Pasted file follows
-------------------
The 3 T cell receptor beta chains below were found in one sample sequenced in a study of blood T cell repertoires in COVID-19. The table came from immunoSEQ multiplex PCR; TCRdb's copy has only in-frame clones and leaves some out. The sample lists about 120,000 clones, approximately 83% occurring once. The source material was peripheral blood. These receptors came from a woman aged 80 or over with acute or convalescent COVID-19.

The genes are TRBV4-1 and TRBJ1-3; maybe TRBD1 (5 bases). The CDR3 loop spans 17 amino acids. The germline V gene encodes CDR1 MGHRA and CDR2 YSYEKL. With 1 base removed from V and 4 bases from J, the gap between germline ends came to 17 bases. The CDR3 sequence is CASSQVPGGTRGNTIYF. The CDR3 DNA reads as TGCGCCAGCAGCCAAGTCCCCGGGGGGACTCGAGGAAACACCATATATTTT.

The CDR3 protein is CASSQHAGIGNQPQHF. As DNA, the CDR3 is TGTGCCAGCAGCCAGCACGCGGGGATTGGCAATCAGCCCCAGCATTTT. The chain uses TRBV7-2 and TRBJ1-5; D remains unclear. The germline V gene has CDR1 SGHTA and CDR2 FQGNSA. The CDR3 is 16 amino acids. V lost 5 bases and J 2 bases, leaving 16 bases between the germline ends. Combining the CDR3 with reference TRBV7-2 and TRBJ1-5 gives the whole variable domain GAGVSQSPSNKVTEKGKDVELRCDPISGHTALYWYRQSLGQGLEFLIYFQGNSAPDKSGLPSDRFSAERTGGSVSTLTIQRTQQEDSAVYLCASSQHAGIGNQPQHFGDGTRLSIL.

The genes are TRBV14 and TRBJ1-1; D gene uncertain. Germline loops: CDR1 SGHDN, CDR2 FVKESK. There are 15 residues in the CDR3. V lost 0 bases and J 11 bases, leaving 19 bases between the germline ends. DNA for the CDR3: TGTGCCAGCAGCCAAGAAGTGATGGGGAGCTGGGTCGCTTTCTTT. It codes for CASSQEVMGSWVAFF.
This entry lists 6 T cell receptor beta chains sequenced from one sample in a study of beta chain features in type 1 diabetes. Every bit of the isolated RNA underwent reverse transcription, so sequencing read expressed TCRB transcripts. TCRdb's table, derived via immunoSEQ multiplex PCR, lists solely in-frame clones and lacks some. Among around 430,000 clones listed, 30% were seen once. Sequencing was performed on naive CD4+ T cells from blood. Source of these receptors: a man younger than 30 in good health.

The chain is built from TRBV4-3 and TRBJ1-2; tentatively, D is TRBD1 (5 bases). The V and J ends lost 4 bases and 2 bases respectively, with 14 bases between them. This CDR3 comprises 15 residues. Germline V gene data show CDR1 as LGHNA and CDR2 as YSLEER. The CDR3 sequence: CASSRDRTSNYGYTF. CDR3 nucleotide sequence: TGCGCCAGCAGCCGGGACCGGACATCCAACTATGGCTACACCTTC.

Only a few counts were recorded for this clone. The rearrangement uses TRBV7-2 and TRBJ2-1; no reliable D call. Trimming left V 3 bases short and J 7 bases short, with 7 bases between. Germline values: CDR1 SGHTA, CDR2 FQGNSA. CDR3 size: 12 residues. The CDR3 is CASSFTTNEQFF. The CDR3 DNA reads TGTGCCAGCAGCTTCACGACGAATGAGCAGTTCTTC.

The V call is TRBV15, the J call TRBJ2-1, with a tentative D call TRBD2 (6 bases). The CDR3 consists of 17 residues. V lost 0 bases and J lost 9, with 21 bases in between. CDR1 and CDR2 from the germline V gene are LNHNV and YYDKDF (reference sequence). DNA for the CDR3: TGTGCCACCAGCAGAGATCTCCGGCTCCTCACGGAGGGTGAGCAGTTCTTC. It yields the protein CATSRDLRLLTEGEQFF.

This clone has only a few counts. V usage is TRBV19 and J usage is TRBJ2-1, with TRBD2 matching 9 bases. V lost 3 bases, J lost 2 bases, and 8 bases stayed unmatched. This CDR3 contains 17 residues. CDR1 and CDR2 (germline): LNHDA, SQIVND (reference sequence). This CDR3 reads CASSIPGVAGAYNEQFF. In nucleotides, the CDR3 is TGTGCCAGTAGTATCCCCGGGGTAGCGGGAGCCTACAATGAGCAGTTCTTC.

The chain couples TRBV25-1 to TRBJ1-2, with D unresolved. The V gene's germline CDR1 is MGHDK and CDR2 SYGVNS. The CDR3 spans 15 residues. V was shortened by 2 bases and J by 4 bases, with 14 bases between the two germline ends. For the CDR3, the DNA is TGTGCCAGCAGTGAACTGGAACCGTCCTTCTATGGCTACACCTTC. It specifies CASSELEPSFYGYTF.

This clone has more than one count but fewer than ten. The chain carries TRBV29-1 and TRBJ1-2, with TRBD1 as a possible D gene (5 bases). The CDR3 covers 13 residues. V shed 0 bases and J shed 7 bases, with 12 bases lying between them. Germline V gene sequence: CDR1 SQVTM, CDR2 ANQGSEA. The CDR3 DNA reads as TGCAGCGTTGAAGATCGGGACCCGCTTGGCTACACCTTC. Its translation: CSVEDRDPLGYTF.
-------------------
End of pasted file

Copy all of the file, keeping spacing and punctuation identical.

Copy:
The 3 T cell receptor beta chains below were found in one sample sequenced in a study of blood T cell repertoires in COVID-19. The table came from immunoSEQ multiplex PCR; TCRdb's copy has only in-frame clones and leaves some out. The sample lists about 120,000 clones, approximately 83% occurring once. The source material was peripheral blood. These receptors came from a woman aged 80 or over with acute or convalescent COVID-19.

The genes are TRBV4-1 and TRBJ1-3; maybe TRBD1 (5 bases). The CDR3 loop spans 17 amino acids. The germline V gene encodes CDR1 MGHRA and CDR2 YSYEKL. With 1 base removed from V and 4 bases from J, the gap between germline ends came to 17 bases. The CDR3 sequence is CASSQVPGGTRGNTIYF. The CDR3 DNA reads as TGCGCCAGCAGCCAAGTCCCCGGGGGGACTCGAGGAAACACCATATATTTT.

The CDR3 protein is CASSQHAGIGNQPQHF. As DNA, the CDR3 is TGTGCCAGCAGCCAGCACGCGGGGATTGGCAATCAGCCCCAGCATTTT. The chain uses TRBV7-2 and TRBJ1-5; D remains unclear. The germline V gene has CDR1 SGHTA and CDR2 FQGNSA. The CDR3 is 16 amino acids. V lost 5 bases and J 2 bases, leaving 16 bases between the germline ends. Combining the CDR3 with reference TRBV7-2 and TRBJ1-5 gives the whole variable domain GAGVSQSPSNKVTEKGKDVELRCDPISGHTALYWYRQSLGQGLEFLIYFQGNSAPDKSGLPSDRFSAERTGGSVSTLTIQRTQQEDSAVYLCASSQHAGIGNQPQHFGDGTRLSIL.

The genes are TRBV14 and TRBJ1-1; D gene uncertain. Germline loops: CDR1 SGHDN, CDR2 FVKESK. There are 15 residues in the CDR3. V lost 0 bases and J 11 bases, leaving 19 bases between the germline ends. DNA for the CDR3: TGTGCCAGCAGCCAAGAAGTGATGGGGAGCTGGGTCGCTTTCTTT. It codes for CASSQEVMGSWVAFF.
This entry lists 6 T cell receptor beta chains sequenced from one sample in a study of beta chain features in type 1 diabetes. Every bit of the isolated RNA underwent reverse transcription, so sequencing read expressed TCRB transcripts. TCRdb's table, derived via immunoSEQ multiplex PCR, lists solely in-frame clones and lacks some. Among around 430,000 clones listed, 30% were seen once. Sequencing was performed on naive CD4+ T cells from blood. Source of these receptors: a man younger than 30 in good health.

The chain is built from TRBV4-3 and TRBJ1-2; tentatively, D is TRBD1 (5 bases). The V and J ends lost 4 bases and 2 bases respectively, with 14 bases between them. This CDR3 comprises 15 residues. Germline V gene data show CDR1 as LGHNA and CDR2 as YSLEER. The CDR3 sequence: CASSRDRTSNYGYTF. CDR3 nucleotide sequence: TGCGCCAGCAGCCGGGACCGGACATCCAACTATGGCTACACCTTC.

Only a few counts were recorded for this clone. The rearrangement uses TRBV7-2 and TRBJ2-1; no reliable D call. Trimming left V 3 bases short and J 7 bases short, with 7 bases between. Germline values: CDR1 SGHTA, CDR2 FQGNSA. CDR3 size: 12 residues. The CDR3 is CASSFTTNEQFF. The CDR3 DNA reads TGTGCCAGCAGCTTCACGACGAATGAGCAGTTCTTC.

The V call is TRBV15, the J call TRBJ2-1, with a tentative D call TRBD2 (6 bases). The CDR3 consists of 17 residues. V lost 0 bases and J lost 9, with 21 bases in between. CDR1 and CDR2 from the germline V gene are LNHNV and YYDKDF (reference sequence). DNA for the CDR3: TGTGCCACCAGCAGAGATCTCCGGCTCCTCACGGAGGGTGAGCAGTTCTTC. It yields the protein CATSRDLRLLTEGEQFF.

This clone has only a few counts. V usage is TRBV19 and J usage is TRBJ2-1, with TRBD2 matching 9 bases. V lost 3 bases, J lost 2 bases, and 8 bases stayed unmatched. This CDR3 contains 17 residues. CDR1 and CDR2 (germline): LNHDA, SQIVND (reference sequence). This CDR3 reads CASSIPGVAGAYNEQFF. In nucleotides, the CDR3 is TGTGCCAGTAGTATCCCCGGGGTAGCGGGAGCCTACAATGAGCAGTTCTTC.

The chain couples TRBV25-1 to TRBJ1-2, with D unresolved. The V gene's germline CDR1 is MGHDK and CDR2 SYGVNS. The CDR3 spans 15 residues. V was shortened by 2 bases and J by 4 bases, with 14 bases between the two germline ends. For the CDR3, the DNA is TGTGCCAGCAGTGAACTGGAACCGTCCTTCTATGGCTACACCTTC. It specifies CASSELEPSFYGYTF.

This clone has more than one count but fewer than ten. The chain carries TRBV29-1 and TRBJ1-2, with TRBD1 as a possible D gene (5 bases). The CDR3 covers 13 residues. V shed 0 bases and J shed 7 bases, with 12 bases lying between them. Germline V gene sequence: CDR1 SQVTM, CDR2 ANQGSEA. The CDR3 DNA reads as TGCAGCGTTGAAGATCGGGACCCGCTTGGCTACACCTTC. Its translation: CSVEDRDPLGYTF.